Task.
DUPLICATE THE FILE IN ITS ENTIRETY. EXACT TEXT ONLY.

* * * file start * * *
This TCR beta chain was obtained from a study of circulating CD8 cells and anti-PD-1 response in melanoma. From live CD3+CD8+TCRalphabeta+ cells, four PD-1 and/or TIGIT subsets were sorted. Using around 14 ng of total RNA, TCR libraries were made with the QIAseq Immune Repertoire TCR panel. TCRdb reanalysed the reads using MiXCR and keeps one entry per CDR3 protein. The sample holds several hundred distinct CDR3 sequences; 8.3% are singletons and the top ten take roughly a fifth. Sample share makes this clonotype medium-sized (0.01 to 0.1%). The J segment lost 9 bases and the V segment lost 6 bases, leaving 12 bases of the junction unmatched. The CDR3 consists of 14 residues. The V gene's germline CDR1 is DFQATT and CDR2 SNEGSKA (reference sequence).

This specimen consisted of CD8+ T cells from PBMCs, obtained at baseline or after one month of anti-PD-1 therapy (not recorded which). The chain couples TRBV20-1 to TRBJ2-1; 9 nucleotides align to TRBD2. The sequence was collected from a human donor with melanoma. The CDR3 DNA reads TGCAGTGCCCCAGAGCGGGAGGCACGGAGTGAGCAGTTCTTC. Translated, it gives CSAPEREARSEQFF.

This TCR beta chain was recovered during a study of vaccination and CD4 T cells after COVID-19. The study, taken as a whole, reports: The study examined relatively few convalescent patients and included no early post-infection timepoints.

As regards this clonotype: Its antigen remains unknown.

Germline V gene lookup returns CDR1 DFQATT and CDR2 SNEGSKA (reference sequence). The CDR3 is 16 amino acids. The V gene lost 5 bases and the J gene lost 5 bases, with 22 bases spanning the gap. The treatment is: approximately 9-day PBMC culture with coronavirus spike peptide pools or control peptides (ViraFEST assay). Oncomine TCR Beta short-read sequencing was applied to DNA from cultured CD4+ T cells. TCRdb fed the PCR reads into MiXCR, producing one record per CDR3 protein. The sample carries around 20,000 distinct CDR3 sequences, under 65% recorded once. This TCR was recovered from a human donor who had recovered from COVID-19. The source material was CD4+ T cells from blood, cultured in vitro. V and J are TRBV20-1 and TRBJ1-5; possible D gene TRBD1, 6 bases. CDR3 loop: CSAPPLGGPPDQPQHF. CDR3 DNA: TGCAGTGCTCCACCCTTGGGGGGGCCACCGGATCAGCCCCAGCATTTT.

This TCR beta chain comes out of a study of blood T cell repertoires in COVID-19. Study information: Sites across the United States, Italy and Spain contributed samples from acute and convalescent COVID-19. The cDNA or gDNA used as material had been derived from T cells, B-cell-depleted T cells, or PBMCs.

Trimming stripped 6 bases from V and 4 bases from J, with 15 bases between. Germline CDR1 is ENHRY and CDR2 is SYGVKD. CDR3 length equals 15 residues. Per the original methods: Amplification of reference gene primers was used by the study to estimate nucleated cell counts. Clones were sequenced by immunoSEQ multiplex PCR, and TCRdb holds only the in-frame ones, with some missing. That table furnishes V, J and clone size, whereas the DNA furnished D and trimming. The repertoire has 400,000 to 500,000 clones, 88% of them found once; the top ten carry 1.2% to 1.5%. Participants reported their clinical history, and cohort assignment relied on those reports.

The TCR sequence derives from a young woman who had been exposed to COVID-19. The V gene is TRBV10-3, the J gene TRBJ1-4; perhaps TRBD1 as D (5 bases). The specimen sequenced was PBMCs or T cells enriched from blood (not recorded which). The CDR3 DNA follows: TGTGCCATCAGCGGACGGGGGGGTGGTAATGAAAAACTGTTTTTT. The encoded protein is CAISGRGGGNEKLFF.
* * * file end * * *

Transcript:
This TCR beta chain was obtained from a study of circulating CD8 cells and anti-PD-1 response in melanoma. From live CD3+CD8+TCRalphabeta+ cells, four PD-1 and/or TIGIT subsets were sorted. Using around 14 ng of total RNA, TCR libraries were made with the QIAseq Immune Repertoire TCR panel. TCRdb reanalysed the reads using MiXCR and keeps one entry per CDR3 protein. The sample holds several hundred distinct CDR3 sequences; 8.3% are singletons and the top ten take roughly a fifth. Sample share makes this clonotype medium-sized (0.01 to 0.1%). The J segment lost 9 bases and the V segment lost 6 bases, leaving 12 bases of the junction unmatched. The CDR3 consists of 14 residues. The V gene's germline CDR1 is DFQATT and CDR2 SNEGSKA (reference sequence).

This specimen consisted of CD8+ T cells from PBMCs, obtained at baseline or after one month of anti-PD-1 therapy (not recorded which). The chain couples TRBV20-1 to TRBJ2-1; 9 nucleotides align to TRBD2. The sequence was collected from a human donor with melanoma. The CDR3 DNA reads TGCAGTGCCCCAGAGCGGGAGGCACGGAGTGAGCAGTTCTTC. Translated, it gives CSAPEREARSEQFF.

This TCR beta chain was recovered during a study of vaccination and CD4 T cells after COVID-19. The study, taken as a whole, reports: The study examined relatively few convalescent patients and included no early post-infection timepoints.

As regards this clonotype: Its antigen remains unknown.

Germline V gene lookup returns CDR1 DFQATT and CDR2 SNEGSKA (reference sequence). The CDR3 is 16 amino acids. The V gene lost 5 bases and the J gene lost 5 bases, with 22 bases spanning the gap. The treatment is: approximately 9-day PBMC culture with coronavirus spike peptide pools or control peptides (ViraFEST assay). Oncomine TCR Beta short-read sequencing was applied to DNA from cultured CD4+ T cells. TCRdb fed the PCR reads into MiXCR, producing one record per CDR3 protein. The sample carries around 20,000 distinct CDR3 sequences, under 65% recorded once. This TCR was recovered from a human donor who had recovered from COVID-19. The source material was CD4+ T cells from blood, cultured in vitro. V and J are TRBV20-1 and TRBJ1-5; possible D gene TRBD1, 6 bases. CDR3 loop: CSAPPLGGPPDQPQHF. CDR3 DNA: TGCAGTGCTCCACCCTTGGGGGGGCCACCGGATCAGCCCCAGCATTTT.

This TCR beta chain comes out of a study of blood T cell repertoires in COVID-19. Study information: Sites across the United States, Italy and Spain contributed samples from acute and convalescent COVID-19. The cDNA or gDNA used as material had been derived from T cells, B-cell-depleted T cells, or PBMCs.

Trimming stripped 6 bases from V and 4 bases from J, with 15 bases between. Germline CDR1 is ENHRY and CDR2 is SYGVKD. CDR3 length equals 15 residues. Per the original methods: Amplification of reference gene primers was used by the study to estimate nucleated cell counts. Clones were sequenced by immunoSEQ multiplex PCR, and TCRdb holds only the in-frame ones, with some missing. That table furnishes V, J and clone size, whereas the DNA furnished D and trimming. The repertoire has 400,000 to 500,000 clones, 88% of them found once; the top ten carry 1.2% to 1.5%. Participants reported their clinical history, and cohort assignment relied on those reports.

The TCR sequence derives from a young woman who had been exposed to COVID-19. The V gene is TRBV10-3, the J gene TRBJ1-4; perhaps TRBD1 as D (5 bases). The specimen sequenced was PBMCs or T cells enriched from blood (not recorded which). The CDR3 DNA follows: TGTGCCATCAGCGGACGGGGGGGTGGTAATGAAAAACTGTTTTTT. The encoded protein is CAISGRGGGNEKLFF.